This Week, We Went Back to School

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Monday, January 29th, I happily went back to the classroom at Alexander Muss High School in Israel (Muss). The feeling that life goes on was suddenly strong and reassuring, mixed with a deep sentiment of gratitude for the one (and only) student whom I was going to meet – and for his parents, for all the parents who chose to send their children to study this semester in Israel, and the students themselves, who came from afar, alone, to a country at war.  

Since the Black Shabbat of October 7, 2023, life in Israel has been a rollercoaster of mixed and intense emotions. I believe I’m expressing something all Israelis share in: sorrows for the 1200+ dead, fear and despair for the hostages, anxiety for the war and the uncertainty of the future, empathy for any civilian population in Gaza - victims of Hamas, as well. Disgust at the antisemitic reactions that followed around the world, and disbelief in front of the accusation of genocide at the International Court of Justice, which decided to pursue its investigation against Israel for its response to the deadliest massacre of Jews since the Holocaust. There have also been moments of positivity: feelings of renewed national unity, a sense of belonging through volunteering in agricultural and other needed works.  

The overwhelming sentiment of loneliness and isolation is certainly shared by most Israelis.  

However, this week, I didn’t feel it as strongly as I have since October 7, because this week, we went back to school. We welcomed the students who came for the new semester. They came here for a semester abroad, proving to the world that Israel is not as isolated as it sometimes seems to be, and that the connection between Israel and diaspora Jews is unbreakable.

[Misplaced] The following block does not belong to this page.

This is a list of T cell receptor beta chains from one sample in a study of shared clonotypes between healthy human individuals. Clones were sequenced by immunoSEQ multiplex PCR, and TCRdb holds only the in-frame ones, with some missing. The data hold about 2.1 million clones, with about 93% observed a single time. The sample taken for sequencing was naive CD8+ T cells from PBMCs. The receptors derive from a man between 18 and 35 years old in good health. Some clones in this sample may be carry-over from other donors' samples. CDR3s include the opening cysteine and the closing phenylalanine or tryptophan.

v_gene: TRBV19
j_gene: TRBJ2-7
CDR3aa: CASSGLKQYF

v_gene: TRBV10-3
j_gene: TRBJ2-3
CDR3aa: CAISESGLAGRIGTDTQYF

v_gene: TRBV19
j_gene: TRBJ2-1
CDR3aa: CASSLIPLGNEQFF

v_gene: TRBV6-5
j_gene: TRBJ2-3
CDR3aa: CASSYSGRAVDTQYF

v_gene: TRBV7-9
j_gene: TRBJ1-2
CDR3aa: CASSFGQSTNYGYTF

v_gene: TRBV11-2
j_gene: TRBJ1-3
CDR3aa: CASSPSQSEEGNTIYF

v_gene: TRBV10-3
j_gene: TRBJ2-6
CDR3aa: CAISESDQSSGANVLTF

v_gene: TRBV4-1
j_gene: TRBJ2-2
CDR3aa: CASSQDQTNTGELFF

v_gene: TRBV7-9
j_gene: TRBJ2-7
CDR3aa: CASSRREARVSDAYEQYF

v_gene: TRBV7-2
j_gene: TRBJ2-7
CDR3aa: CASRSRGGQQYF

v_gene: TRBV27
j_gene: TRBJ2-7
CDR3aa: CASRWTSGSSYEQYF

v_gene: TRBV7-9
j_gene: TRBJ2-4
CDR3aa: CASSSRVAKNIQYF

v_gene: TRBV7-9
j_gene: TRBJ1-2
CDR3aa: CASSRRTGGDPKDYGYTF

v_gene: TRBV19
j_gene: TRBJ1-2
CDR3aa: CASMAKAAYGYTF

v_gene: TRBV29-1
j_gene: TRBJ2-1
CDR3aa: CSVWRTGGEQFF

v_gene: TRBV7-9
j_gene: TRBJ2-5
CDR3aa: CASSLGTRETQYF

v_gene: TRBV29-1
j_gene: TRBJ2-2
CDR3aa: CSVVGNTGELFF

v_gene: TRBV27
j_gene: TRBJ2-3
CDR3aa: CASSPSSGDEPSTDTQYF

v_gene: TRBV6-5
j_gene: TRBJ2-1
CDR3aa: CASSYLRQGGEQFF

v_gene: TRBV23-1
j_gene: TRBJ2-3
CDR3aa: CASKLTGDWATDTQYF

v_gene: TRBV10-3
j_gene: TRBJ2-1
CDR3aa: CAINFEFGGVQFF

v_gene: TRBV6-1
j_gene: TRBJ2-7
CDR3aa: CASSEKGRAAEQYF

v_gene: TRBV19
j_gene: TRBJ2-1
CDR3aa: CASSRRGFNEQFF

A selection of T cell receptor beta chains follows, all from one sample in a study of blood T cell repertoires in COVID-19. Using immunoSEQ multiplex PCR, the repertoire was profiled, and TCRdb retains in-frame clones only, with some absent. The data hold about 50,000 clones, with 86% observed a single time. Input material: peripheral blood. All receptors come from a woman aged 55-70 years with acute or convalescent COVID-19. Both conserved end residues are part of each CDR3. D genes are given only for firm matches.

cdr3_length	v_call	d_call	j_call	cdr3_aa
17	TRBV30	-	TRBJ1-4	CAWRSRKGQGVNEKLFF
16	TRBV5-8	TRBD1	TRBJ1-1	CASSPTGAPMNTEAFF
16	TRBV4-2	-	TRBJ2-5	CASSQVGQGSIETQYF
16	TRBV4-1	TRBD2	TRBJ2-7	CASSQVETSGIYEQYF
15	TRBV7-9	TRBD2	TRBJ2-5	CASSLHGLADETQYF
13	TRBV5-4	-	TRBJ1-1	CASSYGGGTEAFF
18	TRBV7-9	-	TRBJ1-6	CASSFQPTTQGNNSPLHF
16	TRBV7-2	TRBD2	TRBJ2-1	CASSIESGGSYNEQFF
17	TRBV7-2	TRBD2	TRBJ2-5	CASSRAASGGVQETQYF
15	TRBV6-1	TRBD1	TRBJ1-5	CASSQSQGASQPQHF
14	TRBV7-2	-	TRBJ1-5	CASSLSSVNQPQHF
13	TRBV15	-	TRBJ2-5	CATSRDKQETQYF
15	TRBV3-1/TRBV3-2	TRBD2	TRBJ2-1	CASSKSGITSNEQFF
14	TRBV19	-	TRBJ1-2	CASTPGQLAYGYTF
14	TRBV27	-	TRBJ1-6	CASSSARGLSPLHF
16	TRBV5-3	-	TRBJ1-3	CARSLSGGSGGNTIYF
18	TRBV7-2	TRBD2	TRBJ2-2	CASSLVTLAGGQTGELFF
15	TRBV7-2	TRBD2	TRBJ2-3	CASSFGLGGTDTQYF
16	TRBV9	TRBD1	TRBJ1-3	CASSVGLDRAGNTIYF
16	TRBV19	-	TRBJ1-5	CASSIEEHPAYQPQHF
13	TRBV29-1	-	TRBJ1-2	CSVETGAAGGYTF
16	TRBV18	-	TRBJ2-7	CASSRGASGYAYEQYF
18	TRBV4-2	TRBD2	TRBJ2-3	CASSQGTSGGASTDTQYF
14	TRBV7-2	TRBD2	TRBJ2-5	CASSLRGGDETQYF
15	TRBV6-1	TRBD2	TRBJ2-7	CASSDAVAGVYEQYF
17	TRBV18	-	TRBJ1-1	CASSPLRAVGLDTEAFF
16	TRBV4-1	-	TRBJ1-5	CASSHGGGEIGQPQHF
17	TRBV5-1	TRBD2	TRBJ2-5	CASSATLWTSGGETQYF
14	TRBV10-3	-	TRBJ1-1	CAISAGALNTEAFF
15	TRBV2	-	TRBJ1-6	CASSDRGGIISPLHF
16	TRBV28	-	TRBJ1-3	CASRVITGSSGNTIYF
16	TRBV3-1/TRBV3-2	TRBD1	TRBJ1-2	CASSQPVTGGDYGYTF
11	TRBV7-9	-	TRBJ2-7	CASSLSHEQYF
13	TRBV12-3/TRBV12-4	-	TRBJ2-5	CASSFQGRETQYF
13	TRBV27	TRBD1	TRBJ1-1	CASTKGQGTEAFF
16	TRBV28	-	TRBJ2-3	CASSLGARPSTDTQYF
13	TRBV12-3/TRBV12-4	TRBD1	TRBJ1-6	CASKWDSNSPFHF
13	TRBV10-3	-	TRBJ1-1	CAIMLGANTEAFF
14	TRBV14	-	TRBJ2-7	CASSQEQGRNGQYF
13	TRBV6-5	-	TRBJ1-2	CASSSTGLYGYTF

Although I teach only one course, with only one student in it, my heart was warmed, and my spirit lifted. Through this one student, hope survives. With the 35 students who came in January 2024, Muss thrives and life in Israel goes on. We, as Muss teachers, will do our best to give these students the best possible experience Israel has to offer, and guide them through their discovery of Israel’s past and present, so they can be part of Israel’s future.  

Never have I felt more than today, how Israel lives not only for all of us here, but also for the global Jewish community. Before I made aliyah, I was grateful to Israel for being a potential safe haven against antisemitism abroad. Now as an Israeli, I feel grateful to Jews abroad who support Israel in these difficult times.  

And I am grateful to Alexander Muss High School in Israel – and proud to be part of the Muss family – for embodying this organic connection between Israel and Jews around the world. 




Dr. Gavinson is a French-Israeli citizen. She did her Ph. D. at the University of Colorado-Boulder, in Diplomatic History with an emphasis on Jewish Studies and the Middle East. Before that, she worked as an archaeologist in post-Soviet Central Asia, and received her Masters in Classics (Archaeology and History) at the Université Nanterre Paris X. Following 9/11 and the Second Intifada, her interests shifted and she did another Masters in History and International Relations at the Institut d’Études Politiques-Sciences-Po Paris. She teaches history and geography in several French high schools, as well as history and Latin at Alexander Muss High School in Israel, where she joined the Muss family 3 years ago.